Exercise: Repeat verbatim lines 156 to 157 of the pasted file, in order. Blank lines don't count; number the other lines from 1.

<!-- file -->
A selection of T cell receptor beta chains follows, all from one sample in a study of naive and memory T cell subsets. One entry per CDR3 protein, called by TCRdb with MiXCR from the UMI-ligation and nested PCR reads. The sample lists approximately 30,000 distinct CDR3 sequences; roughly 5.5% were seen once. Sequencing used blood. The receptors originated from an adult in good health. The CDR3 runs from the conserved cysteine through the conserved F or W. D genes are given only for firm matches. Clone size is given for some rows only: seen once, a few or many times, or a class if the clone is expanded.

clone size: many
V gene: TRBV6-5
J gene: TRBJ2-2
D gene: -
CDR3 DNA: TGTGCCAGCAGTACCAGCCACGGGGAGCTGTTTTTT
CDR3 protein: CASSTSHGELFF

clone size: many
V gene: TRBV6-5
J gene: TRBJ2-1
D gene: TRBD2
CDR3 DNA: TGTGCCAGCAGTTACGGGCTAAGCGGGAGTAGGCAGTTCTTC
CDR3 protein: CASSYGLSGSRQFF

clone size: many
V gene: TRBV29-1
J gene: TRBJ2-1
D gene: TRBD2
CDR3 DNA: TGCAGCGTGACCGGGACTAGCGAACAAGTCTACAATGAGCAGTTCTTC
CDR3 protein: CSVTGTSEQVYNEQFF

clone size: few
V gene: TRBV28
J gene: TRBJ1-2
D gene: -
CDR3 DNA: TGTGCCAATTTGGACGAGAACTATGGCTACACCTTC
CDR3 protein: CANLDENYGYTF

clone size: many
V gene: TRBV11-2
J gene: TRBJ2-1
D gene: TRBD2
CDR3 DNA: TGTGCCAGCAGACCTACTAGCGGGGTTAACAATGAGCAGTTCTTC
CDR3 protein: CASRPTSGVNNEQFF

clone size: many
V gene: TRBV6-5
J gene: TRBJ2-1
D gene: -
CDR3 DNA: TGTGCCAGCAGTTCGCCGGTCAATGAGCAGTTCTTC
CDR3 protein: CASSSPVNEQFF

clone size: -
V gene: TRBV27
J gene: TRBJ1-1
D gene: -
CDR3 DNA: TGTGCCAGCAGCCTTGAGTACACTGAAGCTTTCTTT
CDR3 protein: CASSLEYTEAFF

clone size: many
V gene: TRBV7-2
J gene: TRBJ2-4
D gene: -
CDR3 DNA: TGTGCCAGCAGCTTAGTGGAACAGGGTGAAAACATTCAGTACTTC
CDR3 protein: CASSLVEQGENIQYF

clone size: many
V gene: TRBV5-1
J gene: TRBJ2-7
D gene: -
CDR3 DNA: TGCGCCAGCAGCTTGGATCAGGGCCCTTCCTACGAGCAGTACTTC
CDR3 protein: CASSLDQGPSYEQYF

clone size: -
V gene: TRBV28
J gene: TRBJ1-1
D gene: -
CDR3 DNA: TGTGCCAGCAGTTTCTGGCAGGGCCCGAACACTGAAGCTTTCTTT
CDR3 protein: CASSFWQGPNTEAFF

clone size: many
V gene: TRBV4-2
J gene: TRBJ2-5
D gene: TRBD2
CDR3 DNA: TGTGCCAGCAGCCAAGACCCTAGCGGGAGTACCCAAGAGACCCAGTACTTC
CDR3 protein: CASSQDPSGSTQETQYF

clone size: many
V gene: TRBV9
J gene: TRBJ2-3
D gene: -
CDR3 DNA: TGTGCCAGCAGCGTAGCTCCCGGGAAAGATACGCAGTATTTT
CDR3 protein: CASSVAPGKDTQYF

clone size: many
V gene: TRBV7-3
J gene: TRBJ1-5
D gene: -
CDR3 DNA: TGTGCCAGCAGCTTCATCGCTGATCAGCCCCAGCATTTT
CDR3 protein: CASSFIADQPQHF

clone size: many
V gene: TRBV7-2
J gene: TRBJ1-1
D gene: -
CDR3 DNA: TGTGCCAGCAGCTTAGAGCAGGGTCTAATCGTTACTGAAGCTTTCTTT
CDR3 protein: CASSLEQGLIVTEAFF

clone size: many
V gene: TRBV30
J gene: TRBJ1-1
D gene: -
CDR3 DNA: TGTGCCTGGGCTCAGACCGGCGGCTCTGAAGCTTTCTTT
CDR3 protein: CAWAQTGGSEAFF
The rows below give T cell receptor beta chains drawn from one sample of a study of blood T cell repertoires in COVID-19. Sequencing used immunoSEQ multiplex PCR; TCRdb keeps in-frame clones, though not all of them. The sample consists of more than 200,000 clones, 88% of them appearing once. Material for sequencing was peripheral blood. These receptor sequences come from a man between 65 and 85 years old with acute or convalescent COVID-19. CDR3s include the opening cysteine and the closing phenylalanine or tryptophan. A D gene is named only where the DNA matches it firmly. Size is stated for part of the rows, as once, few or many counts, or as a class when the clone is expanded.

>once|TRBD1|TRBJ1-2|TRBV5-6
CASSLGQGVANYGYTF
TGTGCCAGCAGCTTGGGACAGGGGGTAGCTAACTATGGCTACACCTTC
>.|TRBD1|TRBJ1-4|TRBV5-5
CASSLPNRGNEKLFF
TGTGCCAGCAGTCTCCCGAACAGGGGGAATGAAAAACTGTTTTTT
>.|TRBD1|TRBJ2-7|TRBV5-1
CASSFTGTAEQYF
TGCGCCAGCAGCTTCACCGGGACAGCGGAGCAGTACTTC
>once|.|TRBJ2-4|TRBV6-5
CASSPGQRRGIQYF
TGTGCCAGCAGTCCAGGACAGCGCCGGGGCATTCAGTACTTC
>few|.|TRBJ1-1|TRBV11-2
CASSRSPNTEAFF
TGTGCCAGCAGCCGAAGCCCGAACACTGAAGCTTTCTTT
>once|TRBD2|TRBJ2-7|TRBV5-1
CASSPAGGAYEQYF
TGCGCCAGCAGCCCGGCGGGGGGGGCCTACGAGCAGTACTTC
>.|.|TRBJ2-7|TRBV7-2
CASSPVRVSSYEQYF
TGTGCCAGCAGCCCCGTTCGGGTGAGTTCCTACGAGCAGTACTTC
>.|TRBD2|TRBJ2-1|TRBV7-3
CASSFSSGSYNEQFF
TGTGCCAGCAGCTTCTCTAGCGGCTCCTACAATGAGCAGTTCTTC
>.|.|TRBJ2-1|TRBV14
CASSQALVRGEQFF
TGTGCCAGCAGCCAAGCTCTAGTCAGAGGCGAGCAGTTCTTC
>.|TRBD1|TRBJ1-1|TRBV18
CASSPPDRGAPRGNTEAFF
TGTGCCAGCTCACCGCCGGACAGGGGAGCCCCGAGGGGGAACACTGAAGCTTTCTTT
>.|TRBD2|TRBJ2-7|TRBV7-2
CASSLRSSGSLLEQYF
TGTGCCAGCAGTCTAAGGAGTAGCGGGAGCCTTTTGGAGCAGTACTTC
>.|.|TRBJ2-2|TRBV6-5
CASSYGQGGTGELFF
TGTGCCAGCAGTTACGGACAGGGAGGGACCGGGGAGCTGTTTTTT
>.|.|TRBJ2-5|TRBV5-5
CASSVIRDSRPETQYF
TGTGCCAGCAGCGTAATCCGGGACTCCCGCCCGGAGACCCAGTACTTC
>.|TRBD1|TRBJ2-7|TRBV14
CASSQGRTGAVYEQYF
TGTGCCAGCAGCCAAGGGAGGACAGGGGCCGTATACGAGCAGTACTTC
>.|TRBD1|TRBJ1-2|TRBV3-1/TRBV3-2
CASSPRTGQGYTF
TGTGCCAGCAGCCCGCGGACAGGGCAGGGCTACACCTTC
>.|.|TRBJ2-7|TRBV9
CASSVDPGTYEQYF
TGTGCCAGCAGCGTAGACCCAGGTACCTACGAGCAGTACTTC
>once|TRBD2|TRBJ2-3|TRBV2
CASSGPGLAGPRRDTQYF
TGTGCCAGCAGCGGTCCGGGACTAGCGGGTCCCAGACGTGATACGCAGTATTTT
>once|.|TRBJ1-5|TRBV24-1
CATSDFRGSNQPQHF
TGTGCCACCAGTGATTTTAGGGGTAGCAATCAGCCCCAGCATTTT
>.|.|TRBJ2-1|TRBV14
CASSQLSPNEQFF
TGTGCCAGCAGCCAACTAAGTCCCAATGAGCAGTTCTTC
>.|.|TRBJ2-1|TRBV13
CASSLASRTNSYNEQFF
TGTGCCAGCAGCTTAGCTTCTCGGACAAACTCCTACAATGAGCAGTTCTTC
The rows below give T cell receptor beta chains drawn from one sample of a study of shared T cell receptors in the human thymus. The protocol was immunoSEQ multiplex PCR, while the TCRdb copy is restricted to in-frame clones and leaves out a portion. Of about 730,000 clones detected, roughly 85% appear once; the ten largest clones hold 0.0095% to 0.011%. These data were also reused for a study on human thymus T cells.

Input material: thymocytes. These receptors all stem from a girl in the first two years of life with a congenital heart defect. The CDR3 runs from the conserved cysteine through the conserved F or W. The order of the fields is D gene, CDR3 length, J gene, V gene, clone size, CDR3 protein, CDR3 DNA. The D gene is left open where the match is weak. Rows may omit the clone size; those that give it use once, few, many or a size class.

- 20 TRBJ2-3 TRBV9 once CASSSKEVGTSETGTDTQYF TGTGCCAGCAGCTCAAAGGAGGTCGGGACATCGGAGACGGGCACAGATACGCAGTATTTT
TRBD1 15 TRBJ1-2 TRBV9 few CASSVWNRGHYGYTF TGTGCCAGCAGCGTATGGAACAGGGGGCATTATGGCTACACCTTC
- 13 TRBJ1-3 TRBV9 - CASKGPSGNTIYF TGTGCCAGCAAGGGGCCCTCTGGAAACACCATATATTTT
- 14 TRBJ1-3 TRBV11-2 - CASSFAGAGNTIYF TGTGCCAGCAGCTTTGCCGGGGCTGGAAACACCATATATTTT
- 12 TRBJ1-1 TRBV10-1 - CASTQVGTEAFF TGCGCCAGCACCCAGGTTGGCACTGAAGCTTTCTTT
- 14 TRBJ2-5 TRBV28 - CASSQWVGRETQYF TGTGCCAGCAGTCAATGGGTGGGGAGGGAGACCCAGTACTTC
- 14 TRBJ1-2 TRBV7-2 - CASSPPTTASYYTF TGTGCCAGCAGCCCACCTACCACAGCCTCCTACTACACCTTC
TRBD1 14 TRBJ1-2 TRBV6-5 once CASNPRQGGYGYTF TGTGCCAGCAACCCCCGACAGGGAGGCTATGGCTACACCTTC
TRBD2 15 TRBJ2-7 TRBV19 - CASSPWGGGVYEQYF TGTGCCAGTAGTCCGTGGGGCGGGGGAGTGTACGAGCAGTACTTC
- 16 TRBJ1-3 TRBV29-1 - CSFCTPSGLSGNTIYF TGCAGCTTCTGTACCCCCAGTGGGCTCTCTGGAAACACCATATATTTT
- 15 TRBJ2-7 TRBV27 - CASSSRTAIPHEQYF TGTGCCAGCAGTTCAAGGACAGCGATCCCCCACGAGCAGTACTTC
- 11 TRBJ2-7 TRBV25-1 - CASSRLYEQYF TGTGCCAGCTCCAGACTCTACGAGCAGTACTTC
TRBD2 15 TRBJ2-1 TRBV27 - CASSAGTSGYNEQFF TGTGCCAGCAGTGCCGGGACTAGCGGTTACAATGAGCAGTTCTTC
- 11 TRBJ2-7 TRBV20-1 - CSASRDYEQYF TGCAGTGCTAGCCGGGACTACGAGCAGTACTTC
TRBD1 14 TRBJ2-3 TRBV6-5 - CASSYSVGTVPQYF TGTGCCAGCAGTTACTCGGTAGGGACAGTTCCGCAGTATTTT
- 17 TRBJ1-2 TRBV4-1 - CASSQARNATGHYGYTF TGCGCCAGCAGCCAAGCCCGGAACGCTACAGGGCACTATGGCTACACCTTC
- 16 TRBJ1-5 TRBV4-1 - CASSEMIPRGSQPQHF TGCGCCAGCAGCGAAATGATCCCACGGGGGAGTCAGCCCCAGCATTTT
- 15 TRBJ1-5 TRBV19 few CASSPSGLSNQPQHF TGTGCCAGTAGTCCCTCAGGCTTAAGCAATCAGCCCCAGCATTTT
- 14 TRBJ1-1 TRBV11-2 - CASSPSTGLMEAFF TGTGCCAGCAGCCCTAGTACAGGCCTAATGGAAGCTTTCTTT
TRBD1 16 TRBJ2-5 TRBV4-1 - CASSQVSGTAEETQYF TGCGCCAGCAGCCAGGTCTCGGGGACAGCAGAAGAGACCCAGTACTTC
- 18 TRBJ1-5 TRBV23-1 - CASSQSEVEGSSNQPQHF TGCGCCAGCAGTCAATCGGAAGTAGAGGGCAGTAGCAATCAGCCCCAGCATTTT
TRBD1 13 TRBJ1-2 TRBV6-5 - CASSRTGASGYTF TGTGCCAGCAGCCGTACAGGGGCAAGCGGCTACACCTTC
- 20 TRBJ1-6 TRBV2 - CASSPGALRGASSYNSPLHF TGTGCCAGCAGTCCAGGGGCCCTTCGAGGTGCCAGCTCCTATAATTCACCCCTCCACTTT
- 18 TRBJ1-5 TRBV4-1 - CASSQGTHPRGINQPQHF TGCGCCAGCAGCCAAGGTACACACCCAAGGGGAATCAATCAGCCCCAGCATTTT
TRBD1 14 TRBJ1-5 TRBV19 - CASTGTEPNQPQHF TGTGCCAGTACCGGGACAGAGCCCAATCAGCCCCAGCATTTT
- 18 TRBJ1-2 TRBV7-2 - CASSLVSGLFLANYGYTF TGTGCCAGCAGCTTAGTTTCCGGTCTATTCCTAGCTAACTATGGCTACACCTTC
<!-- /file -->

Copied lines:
TRBD1 15 TRBJ1-2 TRBV9 few CASSVWNRGHYGYTF TGTGCCAGCAGCGTATGGAACAGGGGGCATTATGGCTACACCTTC
- 13 TRBJ1-3 TRBV9 - CASKGPSGNTIYF TGTGCCAGCAAGGGGCCCTCTGGAAACACCATATATTTT